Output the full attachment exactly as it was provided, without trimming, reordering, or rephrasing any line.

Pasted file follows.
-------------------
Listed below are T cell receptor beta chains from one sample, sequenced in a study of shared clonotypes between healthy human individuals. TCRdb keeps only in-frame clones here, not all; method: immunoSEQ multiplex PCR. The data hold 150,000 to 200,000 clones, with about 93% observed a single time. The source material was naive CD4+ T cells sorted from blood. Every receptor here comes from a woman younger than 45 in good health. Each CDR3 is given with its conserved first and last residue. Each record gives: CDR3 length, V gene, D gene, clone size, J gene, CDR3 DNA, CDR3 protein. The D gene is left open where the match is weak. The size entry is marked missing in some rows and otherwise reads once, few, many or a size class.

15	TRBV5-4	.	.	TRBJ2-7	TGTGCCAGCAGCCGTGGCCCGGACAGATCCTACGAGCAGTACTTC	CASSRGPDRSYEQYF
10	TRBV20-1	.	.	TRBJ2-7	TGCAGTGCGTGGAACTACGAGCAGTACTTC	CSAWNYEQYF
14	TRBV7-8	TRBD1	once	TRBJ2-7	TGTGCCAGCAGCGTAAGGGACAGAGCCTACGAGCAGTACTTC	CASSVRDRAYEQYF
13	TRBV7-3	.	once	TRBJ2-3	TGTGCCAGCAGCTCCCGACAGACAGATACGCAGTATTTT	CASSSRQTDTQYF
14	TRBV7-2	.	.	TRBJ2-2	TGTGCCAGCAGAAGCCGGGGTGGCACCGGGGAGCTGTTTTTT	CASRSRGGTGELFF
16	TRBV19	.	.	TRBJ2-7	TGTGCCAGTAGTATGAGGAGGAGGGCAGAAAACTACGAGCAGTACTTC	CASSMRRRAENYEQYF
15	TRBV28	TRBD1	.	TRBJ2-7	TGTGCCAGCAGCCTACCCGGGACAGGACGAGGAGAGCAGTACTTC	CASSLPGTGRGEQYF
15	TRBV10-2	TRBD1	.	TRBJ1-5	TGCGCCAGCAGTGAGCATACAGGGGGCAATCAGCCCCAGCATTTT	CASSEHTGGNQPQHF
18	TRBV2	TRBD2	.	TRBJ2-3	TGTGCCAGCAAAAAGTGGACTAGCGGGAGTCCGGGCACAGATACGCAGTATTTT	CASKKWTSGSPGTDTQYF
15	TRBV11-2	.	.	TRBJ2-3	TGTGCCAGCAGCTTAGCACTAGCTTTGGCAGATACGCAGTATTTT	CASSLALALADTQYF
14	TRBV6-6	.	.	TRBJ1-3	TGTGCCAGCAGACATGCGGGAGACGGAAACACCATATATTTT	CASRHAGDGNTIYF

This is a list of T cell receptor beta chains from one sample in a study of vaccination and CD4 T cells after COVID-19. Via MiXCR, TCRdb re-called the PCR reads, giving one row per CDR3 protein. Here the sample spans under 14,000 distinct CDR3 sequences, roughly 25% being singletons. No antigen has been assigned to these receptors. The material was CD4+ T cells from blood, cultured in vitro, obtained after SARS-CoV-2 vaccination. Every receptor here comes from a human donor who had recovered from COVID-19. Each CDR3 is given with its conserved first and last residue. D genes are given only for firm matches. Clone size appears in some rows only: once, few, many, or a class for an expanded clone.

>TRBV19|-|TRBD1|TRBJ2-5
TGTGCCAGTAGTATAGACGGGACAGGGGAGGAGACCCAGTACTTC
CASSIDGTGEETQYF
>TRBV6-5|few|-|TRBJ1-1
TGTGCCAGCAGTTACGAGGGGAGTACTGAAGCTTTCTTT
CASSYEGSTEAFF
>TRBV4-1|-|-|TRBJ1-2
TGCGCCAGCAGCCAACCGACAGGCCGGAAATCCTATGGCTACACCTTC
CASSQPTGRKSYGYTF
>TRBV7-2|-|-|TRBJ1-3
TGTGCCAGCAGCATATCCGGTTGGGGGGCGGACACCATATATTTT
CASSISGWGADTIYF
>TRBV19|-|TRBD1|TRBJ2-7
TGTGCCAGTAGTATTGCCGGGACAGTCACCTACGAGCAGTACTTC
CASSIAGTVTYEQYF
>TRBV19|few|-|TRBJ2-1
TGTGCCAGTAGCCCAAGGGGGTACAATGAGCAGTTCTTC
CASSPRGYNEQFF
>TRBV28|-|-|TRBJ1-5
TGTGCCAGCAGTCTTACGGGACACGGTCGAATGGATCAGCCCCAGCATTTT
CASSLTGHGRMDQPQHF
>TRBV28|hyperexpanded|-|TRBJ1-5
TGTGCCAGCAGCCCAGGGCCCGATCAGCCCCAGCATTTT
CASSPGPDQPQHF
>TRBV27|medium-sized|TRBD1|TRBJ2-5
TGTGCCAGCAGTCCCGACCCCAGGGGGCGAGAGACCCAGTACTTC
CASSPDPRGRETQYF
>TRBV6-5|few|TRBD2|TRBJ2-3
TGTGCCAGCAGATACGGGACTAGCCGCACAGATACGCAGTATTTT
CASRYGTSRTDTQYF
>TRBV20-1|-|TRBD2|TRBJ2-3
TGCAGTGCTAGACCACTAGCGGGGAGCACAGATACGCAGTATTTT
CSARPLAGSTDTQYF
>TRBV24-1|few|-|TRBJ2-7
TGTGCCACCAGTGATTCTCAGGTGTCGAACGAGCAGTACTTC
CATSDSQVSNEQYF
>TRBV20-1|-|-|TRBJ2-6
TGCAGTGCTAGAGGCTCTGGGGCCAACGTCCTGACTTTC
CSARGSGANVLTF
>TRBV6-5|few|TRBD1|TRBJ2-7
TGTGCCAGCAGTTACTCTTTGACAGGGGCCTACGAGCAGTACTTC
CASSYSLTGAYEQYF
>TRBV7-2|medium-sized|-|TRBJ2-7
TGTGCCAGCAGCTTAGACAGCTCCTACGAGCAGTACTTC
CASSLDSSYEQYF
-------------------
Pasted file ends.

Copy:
Listed below are T cell receptor beta chains from one sample, sequenced in a study of shared clonotypes between healthy human individuals. TCRdb keeps only in-frame clones here, not all; method: immunoSEQ multiplex PCR. The data hold 150,000 to 200,000 clones, with about 93% observed a single time. The source material was naive CD4+ T cells sorted from blood. Every receptor here comes from a woman younger than 45 in good health. Each CDR3 is given with its conserved first and last residue. Each record gives: CDR3 length, V gene, D gene, clone size, J gene, CDR3 DNA, CDR3 protein. The D gene is left open where the match is weak. The size entry is marked missing in some rows and otherwise reads once, few, many or a size class.

15	TRBV5-4	.	.	TRBJ2-7	TGTGCCAGCAGCCGTGGCCCGGACAGATCCTACGAGCAGTACTTC	CASSRGPDRSYEQYF
10	TRBV20-1	.	.	TRBJ2-7	TGCAGTGCGTGGAACTACGAGCAGTACTTC	CSAWNYEQYF
14	TRBV7-8	TRBD1	once	TRBJ2-7	TGTGCCAGCAGCGTAAGGGACAGAGCCTACGAGCAGTACTTC	CASSVRDRAYEQYF
13	TRBV7-3	.	once	TRBJ2-3	TGTGCCAGCAGCTCCCGACAGACAGATACGCAGTATTTT	CASSSRQTDTQYF
14	TRBV7-2	.	.	TRBJ2-2	TGTGCCAGCAGAAGCCGGGGTGGCACCGGGGAGCTGTTTTTT	CASRSRGGTGELFF
16	TRBV19	.	.	TRBJ2-7	TGTGCCAGTAGTATGAGGAGGAGGGCAGAAAACTACGAGCAGTACTTC	CASSMRRRAENYEQYF
15	TRBV28	TRBD1	.	TRBJ2-7	TGTGCCAGCAGCCTACCCGGGACAGGACGAGGAGAGCAGTACTTC	CASSLPGTGRGEQYF
15	TRBV10-2	TRBD1	.	TRBJ1-5	TGCGCCAGCAGTGAGCATACAGGGGGCAATCAGCCCCAGCATTTT	CASSEHTGGNQPQHF
18	TRBV2	TRBD2	.	TRBJ2-3	TGTGCCAGCAAAAAGTGGACTAGCGGGAGTCCGGGCACAGATACGCAGTATTTT	CASKKWTSGSPGTDTQYF
15	TRBV11-2	.	.	TRBJ2-3	TGTGCCAGCAGCTTAGCACTAGCTTTGGCAGATACGCAGTATTTT	CASSLALALADTQYF
14	TRBV6-6	.	.	TRBJ1-3	TGTGCCAGCAGACATGCGGGAGACGGAAACACCATATATTTT	CASRHAGDGNTIYF

This is a list of T cell receptor beta chains from one sample in a study of vaccination and CD4 T cells after COVID-19. Via MiXCR, TCRdb re-called the PCR reads, giving one row per CDR3 protein. Here the sample spans under 14,000 distinct CDR3 sequences, roughly 25% being singletons. No antigen has been assigned to these receptors. The material was CD4+ T cells from blood, cultured in vitro, obtained after SARS-CoV-2 vaccination. Every receptor here comes from a human donor who had recovered from COVID-19. Each CDR3 is given with its conserved first and last residue. D genes are given only for firm matches. Clone size appears in some rows only: once, few, many, or a class for an expanded clone.

>TRBV19|-|TRBD1|TRBJ2-5
TGTGCCAGTAGTATAGACGGGACAGGGGAGGAGACCCAGTACTTC
CASSIDGTGEETQYF
>TRBV6-5|few|-|TRBJ1-1
TGTGCCAGCAGTTACGAGGGGAGTACTGAAGCTTTCTTT
CASSYEGSTEAFF
>TRBV4-1|-|-|TRBJ1-2
TGCGCCAGCAGCCAACCGACAGGCCGGAAATCCTATGGCTACACCTTC
CASSQPTGRKSYGYTF
>TRBV7-2|-|-|TRBJ1-3
TGTGCCAGCAGCATATCCGGTTGGGGGGCGGACACCATATATTTT
CASSISGWGADTIYF
>TRBV19|-|TRBD1|TRBJ2-7
TGTGCCAGTAGTATTGCCGGGACAGTCACCTACGAGCAGTACTTC
CASSIAGTVTYEQYF
>TRBV19|few|-|TRBJ2-1
TGTGCCAGTAGCCCAAGGGGGTACAATGAGCAGTTCTTC
CASSPRGYNEQFF
>TRBV28|-|-|TRBJ1-5
TGTGCCAGCAGTCTTACGGGACACGGTCGAATGGATCAGCCCCAGCATTTT
CASSLTGHGRMDQPQHF
>TRBV28|hyperexpanded|-|TRBJ1-5
TGTGCCAGCAGCCCAGGGCCCGATCAGCCCCAGCATTTT
CASSPGPDQPQHF
>TRBV27|medium-sized|TRBD1|TRBJ2-5
TGTGCCAGCAGTCCCGACCCCAGGGGGCGAGAGACCCAGTACTTC
CASSPDPRGRETQYF
>TRBV6-5|few|TRBD2|TRBJ2-3
TGTGCCAGCAGATACGGGACTAGCCGCACAGATACGCAGTATTTT
CASRYGTSRTDTQYF
>TRBV20-1|-|TRBD2|TRBJ2-3
TGCAGTGCTAGACCACTAGCGGGGAGCACAGATACGCAGTATTTT
CSARPLAGSTDTQYF
>TRBV24-1|few|-|TRBJ2-7
TGTGCCACCAGTGATTCTCAGGTGTCGAACGAGCAGTACTTC
CATSDSQVSNEQYF
>TRBV20-1|-|-|TRBJ2-6
TGCAGTGCTAGAGGCTCTGGGGCCAACGTCCTGACTTTC
CSARGSGANVLTF
>TRBV6-5|few|TRBD1|TRBJ2-7
TGTGCCAGCAGTTACTCTTTGACAGGGGCCTACGAGCAGTACTTC
CASSYSLTGAYEQYF
>TRBV7-2|medium-sized|-|TRBJ2-7
TGTGCCAGCAGCTTAGACAGCTCCTACGAGCAGTACTTC
CASSLDSSYEQYF